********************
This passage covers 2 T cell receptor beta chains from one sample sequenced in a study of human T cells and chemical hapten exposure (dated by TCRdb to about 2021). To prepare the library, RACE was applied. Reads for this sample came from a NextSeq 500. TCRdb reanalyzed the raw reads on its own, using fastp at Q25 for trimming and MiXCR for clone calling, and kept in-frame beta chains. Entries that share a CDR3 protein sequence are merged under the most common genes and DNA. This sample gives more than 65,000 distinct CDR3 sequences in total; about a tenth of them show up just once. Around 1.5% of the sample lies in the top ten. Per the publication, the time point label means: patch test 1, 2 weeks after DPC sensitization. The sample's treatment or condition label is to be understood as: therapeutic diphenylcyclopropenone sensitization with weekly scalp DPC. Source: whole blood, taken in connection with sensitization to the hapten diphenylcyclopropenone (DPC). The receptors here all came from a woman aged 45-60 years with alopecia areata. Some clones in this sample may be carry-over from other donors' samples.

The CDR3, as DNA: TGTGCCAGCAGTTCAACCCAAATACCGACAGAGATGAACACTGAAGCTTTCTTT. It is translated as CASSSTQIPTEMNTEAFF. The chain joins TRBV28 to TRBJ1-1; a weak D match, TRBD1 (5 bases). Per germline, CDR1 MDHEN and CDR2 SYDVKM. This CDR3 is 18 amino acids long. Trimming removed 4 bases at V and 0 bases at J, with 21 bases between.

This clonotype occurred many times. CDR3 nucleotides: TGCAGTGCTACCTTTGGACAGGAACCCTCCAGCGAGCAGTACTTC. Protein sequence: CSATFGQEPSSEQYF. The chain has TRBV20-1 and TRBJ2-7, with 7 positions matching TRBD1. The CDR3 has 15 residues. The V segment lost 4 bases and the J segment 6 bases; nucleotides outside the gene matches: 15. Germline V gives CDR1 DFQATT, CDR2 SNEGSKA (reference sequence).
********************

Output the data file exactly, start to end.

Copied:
This passage covers 2 T cell receptor beta chains from one sample sequenced in a study of human T cells and chemical hapten exposure (dated by TCRdb to about 2021). To prepare the library, RACE was applied. Reads for this sample came from a NextSeq 500. TCRdb reanalyzed the raw reads on its own, using fastp at Q25 for trimming and MiXCR for clone calling, and kept in-frame beta chains. Entries that share a CDR3 protein sequence are merged under the most common genes and DNA. This sample gives more than 65,000 distinct CDR3 sequences in total; about a tenth of them show up just once. Around 1.5% of the sample lies in the top ten. Per the publication, the time point label means: patch test 1, 2 weeks after DPC sensitization. The sample's treatment or condition label is to be understood as: therapeutic diphenylcyclopropenone sensitization with weekly scalp DPC. Source: whole blood, taken in connection with sensitization to the hapten diphenylcyclopropenone (DPC). The receptors here all came from a woman aged 45-60 years with alopecia areata. Some clones in this sample may be carry-over from other donors' samples.

The CDR3, as DNA: TGTGCCAGCAGTTCAACCCAAATACCGACAGAGATGAACACTGAAGCTTTCTTT. It is translated as CASSSTQIPTEMNTEAFF. The chain joins TRBV28 to TRBJ1-1; a weak D match, TRBD1 (5 bases). Per germline, CDR1 MDHEN and CDR2 SYDVKM. This CDR3 is 18 amino acids long. Trimming removed 4 bases at V and 0 bases at J, with 21 bases between.

This clonotype occurred many times. CDR3 nucleotides: TGCAGTGCTACCTTTGGACAGGAACCCTCCAGCGAGCAGTACTTC. Protein sequence: CSATFGQEPSSEQYF. The chain has TRBV20-1 and TRBJ2-7, with 7 positions matching TRBD1. The CDR3 has 15 residues. The V segment lost 4 bases and the J segment 6 bases; nucleotides outside the gene matches: 15. Germline V gives CDR1 DFQATT, CDR2 SNEGSKA (reference sequence).